The 2000 census put the reservation’s population at about 8,300, a 17 percent increase in 10 years. Tribal members say the population has grown to more than 15,000 and has been undercounted because a number of families live in the same home.

Laducer said about 70 percent of the people who live on the reservation are unemployed.

The U.S. has about 210 minority-owned banks, including 21 that are American Indian-owned, according to the Federal Deposit Insurance Corp.

J.D. Colbert, president of the Denver-based Native American Bank, said banks owned by American Indians or tribes “is a concept within Indian Country that is very much embraced.”

He said it has helped American Indians learning about finances, and has boosted home and business ownership.

Colbert’s bank, which was founded in 2002, has branches in Montana and Alaska, and is owned by 26 Indian tribes, Alaska Native corporations and tribal organizations. He said the Belcourt bank likely is the only bank privately owned by American Indians.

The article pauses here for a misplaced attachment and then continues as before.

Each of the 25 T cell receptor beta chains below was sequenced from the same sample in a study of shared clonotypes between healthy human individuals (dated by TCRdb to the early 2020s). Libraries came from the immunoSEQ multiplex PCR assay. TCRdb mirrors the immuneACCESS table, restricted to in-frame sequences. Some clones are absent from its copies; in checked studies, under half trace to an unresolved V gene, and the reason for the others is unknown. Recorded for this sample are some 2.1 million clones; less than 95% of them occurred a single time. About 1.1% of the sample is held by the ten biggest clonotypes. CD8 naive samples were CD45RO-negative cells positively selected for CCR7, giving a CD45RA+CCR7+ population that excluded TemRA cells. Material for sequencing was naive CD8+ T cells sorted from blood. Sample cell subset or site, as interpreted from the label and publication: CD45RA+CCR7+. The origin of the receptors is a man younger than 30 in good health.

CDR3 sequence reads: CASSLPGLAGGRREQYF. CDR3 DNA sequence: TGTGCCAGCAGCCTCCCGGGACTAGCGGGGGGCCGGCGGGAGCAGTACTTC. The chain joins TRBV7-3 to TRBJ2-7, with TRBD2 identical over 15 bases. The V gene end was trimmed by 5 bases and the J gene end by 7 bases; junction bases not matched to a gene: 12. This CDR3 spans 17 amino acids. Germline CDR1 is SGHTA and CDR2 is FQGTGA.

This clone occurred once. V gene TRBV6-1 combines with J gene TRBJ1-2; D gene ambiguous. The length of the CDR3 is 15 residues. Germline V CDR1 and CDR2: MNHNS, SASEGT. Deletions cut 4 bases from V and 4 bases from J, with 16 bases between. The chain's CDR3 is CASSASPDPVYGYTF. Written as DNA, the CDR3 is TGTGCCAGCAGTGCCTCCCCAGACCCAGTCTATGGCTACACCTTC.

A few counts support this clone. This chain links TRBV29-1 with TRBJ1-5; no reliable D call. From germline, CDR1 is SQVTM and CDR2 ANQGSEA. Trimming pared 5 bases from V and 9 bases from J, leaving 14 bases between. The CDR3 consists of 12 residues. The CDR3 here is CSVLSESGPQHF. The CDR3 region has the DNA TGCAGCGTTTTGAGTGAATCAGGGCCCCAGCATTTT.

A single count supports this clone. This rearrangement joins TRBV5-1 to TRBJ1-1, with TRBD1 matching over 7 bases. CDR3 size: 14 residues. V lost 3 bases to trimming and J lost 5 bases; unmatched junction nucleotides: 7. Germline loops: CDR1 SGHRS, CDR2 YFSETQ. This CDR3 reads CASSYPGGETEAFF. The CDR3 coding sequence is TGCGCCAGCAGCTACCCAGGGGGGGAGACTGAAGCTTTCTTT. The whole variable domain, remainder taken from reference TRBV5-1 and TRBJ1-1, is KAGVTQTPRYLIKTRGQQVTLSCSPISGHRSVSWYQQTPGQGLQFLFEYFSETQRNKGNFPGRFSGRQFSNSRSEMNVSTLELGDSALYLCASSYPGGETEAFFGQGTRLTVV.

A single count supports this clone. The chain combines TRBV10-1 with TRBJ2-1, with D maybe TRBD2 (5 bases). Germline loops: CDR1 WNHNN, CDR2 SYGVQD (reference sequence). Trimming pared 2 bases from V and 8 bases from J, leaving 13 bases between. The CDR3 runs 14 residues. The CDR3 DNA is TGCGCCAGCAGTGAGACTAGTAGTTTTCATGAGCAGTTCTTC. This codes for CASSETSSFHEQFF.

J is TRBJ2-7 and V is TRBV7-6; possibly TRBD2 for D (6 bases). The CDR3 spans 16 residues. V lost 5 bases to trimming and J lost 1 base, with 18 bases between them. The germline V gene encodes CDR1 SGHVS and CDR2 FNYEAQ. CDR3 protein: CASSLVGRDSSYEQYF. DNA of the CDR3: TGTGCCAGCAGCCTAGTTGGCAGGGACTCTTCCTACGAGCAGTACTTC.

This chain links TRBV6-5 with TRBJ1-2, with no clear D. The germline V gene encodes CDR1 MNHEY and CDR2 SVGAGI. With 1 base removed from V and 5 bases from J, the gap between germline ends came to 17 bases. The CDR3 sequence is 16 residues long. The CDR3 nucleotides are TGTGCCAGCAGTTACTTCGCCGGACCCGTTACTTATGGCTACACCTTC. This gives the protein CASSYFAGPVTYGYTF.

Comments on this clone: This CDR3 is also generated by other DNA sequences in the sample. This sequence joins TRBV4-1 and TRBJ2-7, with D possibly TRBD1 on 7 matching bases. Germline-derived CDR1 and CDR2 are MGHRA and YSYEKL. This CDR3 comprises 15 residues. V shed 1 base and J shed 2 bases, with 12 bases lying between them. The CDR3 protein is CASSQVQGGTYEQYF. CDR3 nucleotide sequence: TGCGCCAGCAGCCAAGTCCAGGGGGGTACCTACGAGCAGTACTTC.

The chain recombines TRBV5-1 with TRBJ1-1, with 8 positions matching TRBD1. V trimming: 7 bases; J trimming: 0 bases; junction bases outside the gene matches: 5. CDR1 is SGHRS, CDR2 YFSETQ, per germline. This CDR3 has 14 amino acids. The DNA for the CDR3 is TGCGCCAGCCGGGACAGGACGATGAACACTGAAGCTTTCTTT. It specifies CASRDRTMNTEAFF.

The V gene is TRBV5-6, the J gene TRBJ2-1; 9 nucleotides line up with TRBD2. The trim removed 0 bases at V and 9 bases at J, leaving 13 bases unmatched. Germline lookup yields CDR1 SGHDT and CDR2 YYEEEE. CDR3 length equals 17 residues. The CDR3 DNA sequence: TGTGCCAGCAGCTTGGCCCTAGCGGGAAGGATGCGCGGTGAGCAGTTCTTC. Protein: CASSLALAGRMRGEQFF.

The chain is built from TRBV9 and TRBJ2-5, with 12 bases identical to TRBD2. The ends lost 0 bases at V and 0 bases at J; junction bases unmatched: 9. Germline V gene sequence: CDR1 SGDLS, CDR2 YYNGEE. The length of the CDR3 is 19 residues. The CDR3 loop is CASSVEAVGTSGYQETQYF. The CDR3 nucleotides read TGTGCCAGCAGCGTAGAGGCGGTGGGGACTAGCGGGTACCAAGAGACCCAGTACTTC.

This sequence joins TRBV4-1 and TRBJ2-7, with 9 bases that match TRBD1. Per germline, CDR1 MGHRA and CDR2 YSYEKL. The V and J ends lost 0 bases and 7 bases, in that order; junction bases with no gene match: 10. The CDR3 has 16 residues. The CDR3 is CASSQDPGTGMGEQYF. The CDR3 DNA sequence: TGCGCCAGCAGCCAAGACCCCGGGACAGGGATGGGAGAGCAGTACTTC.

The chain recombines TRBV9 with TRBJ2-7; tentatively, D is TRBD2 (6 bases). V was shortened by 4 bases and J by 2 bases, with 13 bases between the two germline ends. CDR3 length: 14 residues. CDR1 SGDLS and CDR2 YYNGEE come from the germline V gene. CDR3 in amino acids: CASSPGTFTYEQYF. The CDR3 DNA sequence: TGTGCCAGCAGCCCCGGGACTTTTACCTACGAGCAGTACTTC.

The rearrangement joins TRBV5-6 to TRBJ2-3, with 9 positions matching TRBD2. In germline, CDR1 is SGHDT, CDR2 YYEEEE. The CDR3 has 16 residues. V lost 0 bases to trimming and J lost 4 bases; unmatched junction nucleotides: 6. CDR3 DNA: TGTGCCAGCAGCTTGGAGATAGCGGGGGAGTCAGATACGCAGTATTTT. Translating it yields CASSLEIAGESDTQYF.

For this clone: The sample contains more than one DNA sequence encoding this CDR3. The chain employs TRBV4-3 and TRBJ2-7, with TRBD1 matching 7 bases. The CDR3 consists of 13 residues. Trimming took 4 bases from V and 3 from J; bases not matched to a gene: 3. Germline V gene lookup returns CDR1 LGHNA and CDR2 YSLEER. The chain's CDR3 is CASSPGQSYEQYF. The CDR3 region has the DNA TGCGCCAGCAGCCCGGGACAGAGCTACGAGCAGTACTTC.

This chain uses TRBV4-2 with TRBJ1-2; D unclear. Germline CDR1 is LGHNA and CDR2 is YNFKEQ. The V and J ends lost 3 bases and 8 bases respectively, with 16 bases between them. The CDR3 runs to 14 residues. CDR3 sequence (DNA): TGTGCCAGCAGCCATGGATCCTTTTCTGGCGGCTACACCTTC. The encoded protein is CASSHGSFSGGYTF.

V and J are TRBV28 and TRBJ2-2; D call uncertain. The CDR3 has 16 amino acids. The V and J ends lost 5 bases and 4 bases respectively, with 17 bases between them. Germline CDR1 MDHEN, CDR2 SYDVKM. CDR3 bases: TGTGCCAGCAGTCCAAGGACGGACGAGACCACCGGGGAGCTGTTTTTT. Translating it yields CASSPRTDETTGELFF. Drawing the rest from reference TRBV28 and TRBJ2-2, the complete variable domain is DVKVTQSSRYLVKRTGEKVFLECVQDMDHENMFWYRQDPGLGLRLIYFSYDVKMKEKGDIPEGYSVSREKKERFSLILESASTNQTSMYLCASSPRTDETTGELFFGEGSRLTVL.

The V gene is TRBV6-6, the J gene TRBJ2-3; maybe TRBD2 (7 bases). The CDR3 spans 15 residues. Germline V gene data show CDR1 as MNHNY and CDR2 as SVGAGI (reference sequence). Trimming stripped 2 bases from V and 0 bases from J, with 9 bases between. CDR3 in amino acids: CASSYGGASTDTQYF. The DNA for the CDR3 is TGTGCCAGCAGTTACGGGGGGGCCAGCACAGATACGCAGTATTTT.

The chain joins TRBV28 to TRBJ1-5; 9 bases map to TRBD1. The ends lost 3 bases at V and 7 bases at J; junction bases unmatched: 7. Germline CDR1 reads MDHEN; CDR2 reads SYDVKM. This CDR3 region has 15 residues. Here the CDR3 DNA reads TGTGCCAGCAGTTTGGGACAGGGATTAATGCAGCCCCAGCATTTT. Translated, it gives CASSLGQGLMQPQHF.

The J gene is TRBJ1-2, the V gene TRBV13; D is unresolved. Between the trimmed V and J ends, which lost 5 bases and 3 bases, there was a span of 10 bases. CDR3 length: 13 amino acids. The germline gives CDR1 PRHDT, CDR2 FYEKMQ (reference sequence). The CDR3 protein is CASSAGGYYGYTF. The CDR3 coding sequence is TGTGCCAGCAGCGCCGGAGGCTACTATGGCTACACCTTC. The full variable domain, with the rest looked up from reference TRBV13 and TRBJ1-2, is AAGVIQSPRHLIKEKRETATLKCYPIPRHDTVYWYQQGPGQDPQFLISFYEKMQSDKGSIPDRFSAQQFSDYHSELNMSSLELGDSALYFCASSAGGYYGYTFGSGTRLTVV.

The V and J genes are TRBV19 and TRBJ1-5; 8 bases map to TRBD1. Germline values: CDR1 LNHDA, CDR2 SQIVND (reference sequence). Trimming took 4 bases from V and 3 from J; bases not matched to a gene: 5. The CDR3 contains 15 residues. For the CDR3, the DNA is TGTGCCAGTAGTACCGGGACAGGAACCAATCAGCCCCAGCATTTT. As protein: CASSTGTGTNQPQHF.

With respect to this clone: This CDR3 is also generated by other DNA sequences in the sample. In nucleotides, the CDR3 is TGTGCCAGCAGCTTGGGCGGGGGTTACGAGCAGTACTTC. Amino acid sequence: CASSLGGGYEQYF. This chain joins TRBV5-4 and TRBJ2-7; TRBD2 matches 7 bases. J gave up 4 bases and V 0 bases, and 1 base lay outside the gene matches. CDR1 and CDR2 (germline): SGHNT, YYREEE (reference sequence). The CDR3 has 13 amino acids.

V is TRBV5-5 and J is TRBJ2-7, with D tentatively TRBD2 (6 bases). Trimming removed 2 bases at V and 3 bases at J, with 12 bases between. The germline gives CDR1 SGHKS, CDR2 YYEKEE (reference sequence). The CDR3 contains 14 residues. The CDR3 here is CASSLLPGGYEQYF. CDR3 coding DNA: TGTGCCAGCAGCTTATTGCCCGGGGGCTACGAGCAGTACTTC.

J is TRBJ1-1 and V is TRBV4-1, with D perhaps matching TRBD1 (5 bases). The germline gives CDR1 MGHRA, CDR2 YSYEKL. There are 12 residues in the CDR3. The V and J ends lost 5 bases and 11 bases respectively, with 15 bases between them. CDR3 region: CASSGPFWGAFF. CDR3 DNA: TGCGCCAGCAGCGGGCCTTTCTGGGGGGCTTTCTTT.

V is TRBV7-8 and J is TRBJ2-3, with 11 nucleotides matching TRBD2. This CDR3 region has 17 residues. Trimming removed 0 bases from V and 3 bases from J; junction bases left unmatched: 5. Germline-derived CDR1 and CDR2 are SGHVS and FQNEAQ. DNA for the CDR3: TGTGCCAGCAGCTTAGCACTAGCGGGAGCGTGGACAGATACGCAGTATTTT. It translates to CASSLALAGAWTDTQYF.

“It’s groundbreaking,” he said.

Davis, one of the Belcourt bank’s owners, said tribal members often had difficulty getting loans from banks off the reservation.

“The other banks all the way around us don’t necessarily want to lend money over here,” he said. “If a new home is built, or new business does start, they want it to be built or started in their town.”

The bank’s owners said financing courses are now being taught in classrooms on the reservation, beginning in elementary school. The bank will help young people on the reservation practice what they’ve learned, Laducer said.

“We may be the key to unlocking poverty on the reservation,” he said. “I think we have all the ingredients.”

Lassond gave up working as a farmer to take jobs as a bartender and store clerk on the reservation.

She gave a bank clerk a $100 bill to start her new bank account.

“I got some extra money now – I might as well put some away and start a nest egg,” she said.

Her paperwork was completed within minutes, and she beamed as she was handed her little yellow bank book.

“This is mine,” she said, fighting back tears. “I’m proud of it.”